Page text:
Classification of Culture
Culture implies some form of communication at the same time communication always happens in a cultural context.
This statement can be seen in many different ways and connected to different disciplines of science. Alone the definition of culture fills up many books. I will try to start a discussion based on a few theories we talked about in our culture education science class of Åsle Hogmø and Jens-Ivar Negård 2003.
Of course it can only be a short look in this idea-constructs and a quite incomplete overview, but nevertheless there are interesting and important components connected to this simple looking statement which mirrors itself in a way, that there is an implication of the two notions to each other.
But first of all I want to start with giving a short definition of the notions: I have here translated the word formidling or Vermittlung with communication. Because I did not find a direct translation I chose communication, which contents the whole meaning of formidling how I understand it.
The Oxford Dictionary explains “to communicate” (from the origin of “common”) “to make common to many, to share to impart”. This can have the meaning of “to give to another as a partaker”, in a form of transmission, as well as “to have a common part, to take part”. I think it is important to take these two views on the content of communication, because it is always based on the two sides of getting and giving. Communication also means, “to impart information”, “to inform a person” or “to impart by way of information to a society”, which means to make communication. For this essay I want to keep this open and general view on this notion.
After this input from a usual dictionary, I want to turn to the other notion, culture. In this case I want to hold a close connection to an article of Klausen, in which he shows the long history and tradition of this word, which is still much in use and often called not possible to define. But under all the opportunities of using this notion, there are two main streams in the western world: Klausen called them “verdiorientierte” and “beskrivende” culture-definition. The first one comes from the original use of the verb to refine and is used today to describe a whole sector of the modern society including its own institutions and an own state administration.
It is the second definition that the interesting one in this context, because it refers to ”hvordan ting er” and Klausen describes this definition as the anthropological or social-scientific notion of culture:
“Vi kan derfor definere det beskrivende kulturbegrep på en presis måte slik: de ideer, verdier, regler, normer, koder og symboler som et menneske overtar fra den foregående generasjon, og som man forsøker å bringe videre – oftest noe forandret – til den neste generasjon”.
Klausen shows the connection of teaching and learning between parents and children, teachers and pupils, with language and communication as the central aspects. This process of socialisation also includes the cultural contact to other societies and their codes – codes that are probably deferring from the own one. In connection to that I want to mention Margaret Mead and her system of classification of cultural transmission between generations.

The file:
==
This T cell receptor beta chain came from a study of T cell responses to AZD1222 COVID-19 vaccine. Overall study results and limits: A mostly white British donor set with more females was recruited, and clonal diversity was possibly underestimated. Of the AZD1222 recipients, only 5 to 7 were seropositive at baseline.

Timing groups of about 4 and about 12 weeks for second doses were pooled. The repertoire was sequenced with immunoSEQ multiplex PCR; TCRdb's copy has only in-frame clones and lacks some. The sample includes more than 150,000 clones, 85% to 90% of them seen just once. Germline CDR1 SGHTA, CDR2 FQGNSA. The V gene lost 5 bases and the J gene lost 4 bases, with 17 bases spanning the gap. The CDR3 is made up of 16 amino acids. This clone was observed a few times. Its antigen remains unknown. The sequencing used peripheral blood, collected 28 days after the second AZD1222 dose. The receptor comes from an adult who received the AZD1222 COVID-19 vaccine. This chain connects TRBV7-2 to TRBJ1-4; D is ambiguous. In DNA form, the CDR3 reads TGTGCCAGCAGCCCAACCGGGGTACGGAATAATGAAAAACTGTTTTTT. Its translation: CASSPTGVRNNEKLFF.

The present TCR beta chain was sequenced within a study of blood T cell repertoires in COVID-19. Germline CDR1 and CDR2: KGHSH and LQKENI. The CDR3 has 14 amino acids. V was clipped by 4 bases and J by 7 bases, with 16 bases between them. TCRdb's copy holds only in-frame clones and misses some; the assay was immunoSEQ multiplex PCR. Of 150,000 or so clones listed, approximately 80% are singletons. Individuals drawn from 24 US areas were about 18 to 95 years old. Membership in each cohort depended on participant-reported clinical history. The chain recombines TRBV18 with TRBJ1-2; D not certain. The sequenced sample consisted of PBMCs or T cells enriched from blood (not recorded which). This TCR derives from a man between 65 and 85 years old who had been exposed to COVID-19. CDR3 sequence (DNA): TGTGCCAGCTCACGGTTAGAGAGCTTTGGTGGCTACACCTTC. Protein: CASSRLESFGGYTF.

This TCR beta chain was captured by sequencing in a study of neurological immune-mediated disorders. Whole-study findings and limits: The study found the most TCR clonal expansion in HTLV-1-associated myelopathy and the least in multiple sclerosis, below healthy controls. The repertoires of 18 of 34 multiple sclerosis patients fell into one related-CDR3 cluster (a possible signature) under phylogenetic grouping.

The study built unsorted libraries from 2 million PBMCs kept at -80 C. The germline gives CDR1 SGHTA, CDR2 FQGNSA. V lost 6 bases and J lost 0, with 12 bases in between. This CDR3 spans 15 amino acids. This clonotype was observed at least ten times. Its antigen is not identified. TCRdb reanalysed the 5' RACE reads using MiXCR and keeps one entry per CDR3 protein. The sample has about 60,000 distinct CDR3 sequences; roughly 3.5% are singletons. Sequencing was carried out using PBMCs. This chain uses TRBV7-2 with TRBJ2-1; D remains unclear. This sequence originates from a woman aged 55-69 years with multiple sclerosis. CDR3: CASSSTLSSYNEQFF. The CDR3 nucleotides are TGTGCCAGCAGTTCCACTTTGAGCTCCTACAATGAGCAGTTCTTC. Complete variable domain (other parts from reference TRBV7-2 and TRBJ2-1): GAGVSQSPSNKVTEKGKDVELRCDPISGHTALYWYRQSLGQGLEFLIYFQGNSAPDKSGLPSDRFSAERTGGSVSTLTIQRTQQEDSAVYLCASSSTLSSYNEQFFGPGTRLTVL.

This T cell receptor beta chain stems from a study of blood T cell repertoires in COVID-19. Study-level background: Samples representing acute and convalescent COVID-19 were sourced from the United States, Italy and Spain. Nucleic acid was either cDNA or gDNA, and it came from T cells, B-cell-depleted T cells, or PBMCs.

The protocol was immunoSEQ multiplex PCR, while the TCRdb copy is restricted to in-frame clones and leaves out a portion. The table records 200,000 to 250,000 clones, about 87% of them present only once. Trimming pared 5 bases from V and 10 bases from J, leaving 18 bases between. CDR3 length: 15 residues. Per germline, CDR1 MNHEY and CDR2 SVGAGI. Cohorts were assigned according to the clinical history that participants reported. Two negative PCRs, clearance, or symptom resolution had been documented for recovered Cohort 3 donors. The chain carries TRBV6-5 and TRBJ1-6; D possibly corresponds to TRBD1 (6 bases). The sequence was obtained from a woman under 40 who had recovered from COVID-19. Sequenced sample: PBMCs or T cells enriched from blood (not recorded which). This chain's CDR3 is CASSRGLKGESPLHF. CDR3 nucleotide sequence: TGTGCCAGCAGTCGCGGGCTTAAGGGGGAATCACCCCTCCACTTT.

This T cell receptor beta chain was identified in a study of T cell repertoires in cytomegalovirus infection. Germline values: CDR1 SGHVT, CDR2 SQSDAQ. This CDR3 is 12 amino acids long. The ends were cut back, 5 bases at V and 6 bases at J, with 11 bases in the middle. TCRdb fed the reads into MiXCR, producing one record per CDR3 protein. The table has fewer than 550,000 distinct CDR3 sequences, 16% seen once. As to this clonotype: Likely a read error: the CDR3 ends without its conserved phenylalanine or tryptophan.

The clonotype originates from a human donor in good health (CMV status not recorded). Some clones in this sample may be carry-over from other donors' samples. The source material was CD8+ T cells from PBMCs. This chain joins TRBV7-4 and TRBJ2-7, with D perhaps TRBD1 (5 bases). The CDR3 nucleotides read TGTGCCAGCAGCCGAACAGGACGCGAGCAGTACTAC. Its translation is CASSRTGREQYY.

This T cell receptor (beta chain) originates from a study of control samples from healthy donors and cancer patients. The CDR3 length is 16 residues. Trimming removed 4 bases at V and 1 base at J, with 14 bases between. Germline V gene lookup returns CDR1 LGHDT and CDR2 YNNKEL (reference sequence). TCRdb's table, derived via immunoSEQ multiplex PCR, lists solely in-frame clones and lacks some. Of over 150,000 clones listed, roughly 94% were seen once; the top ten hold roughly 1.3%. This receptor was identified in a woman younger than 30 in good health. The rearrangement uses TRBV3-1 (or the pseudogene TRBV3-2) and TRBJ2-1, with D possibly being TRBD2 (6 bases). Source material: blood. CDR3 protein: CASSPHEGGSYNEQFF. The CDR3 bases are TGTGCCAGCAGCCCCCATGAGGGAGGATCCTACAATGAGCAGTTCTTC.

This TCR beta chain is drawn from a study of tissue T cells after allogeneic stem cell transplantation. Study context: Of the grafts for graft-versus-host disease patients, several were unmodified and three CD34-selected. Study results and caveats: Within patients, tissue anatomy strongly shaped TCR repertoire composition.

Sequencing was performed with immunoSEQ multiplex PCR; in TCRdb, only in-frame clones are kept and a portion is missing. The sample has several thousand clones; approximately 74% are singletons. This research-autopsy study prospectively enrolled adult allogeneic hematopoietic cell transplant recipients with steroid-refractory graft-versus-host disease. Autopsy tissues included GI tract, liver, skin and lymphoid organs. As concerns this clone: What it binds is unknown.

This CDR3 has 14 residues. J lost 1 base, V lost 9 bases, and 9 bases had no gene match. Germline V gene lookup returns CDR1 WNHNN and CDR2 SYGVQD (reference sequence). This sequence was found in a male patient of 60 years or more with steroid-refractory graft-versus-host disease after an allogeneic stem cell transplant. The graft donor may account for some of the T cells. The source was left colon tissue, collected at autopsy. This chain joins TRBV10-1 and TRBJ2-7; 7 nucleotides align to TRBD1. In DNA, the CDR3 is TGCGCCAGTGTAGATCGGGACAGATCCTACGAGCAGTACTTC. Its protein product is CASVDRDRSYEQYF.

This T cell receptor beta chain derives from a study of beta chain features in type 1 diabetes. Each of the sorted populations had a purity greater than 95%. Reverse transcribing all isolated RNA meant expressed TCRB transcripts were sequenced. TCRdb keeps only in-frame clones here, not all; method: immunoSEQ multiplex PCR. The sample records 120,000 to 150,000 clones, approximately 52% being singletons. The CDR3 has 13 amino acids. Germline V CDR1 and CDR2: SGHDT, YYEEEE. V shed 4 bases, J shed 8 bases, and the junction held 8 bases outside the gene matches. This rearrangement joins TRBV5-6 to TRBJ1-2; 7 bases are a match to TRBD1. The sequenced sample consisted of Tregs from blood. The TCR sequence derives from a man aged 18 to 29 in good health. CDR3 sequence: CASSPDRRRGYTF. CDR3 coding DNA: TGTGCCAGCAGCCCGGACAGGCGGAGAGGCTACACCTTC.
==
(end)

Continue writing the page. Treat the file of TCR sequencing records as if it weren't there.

Classification of Culture
“Culture may be seen as a process through which man creates his living environment and is able to improve it progressively by retaining and modifying advances made by previous generations, teaching the whole subsequent generations, borrowing innovations made by other groups and making innovations which are capable perpetuation”.
Based on this general sense of culture, M. Mead classifies culture in three categories:
The first category is named “postfigurative cultures”: The older generation communicates experiences of their own past to the younger generation, expecting nothing else for the future. This form of culture has been characteristic for the human society since ancient times, providing it with continuity and traditions and leaving it without a realisation of change. M Mead calls “the isolated primitive culture” “the prototype postfigurative culture”.
The term “Configurative cultures” describes a society, where the transmission happens within one generation and is marked by a “break of generations”. This means, that the older generation will never experience, what the younger generation does and the other way round. A good example of our modern times is the subcultures of the youth (like for example popmusic) – every generation has its own kind of culture and their own codes.
 Simpson, J. A. & Weiner, E. S. C., 1989: The Oxford Dictionary, Second Edition, Volume III, cham-creeky. Oxford: Clarendon Press. (Page 577/578)
 all quotations from Simpson, J. A. & Weiner, E. S. C: op. cit. (577/578)
 Klausen, A. M., 1992: Kulturbegrep og Kulturfag, i Kultur. Mønster og kaos. Oslo: ad Notam/Gyldendal.
 Klausen: op. cit. (Page 25)
 Klausen: op. cit (Page 25)
 Klausen: op. cit. (Page 27) – based on E. B. Tylors definition of 1871
 Klausen: op. cit. (Page 29)
 Mead, M., 1964: Continuities in Cultural Evolution. New Haven/London: Yale University Press. (Page 36)
 Mead, M., 1978: Culture and Commitment. The New Relationships Between The Generations in the 1970s. New York; Columbia University Press. (Page 13)
 Mead, M., 1978: op. cit. (Page 29)
 Mead, M., 1978: op. cit. (Page 39)
 Mead, M. 1978: op. cit. (Page 64)
- Quote paper
- Lea Sedlmayr (Author), 2003, Discussion of the statement: Culture implies some form of communication at the same time communication always happens in a cultural context, Munich, GRIN Verlag, https://www.grin.com/document/79145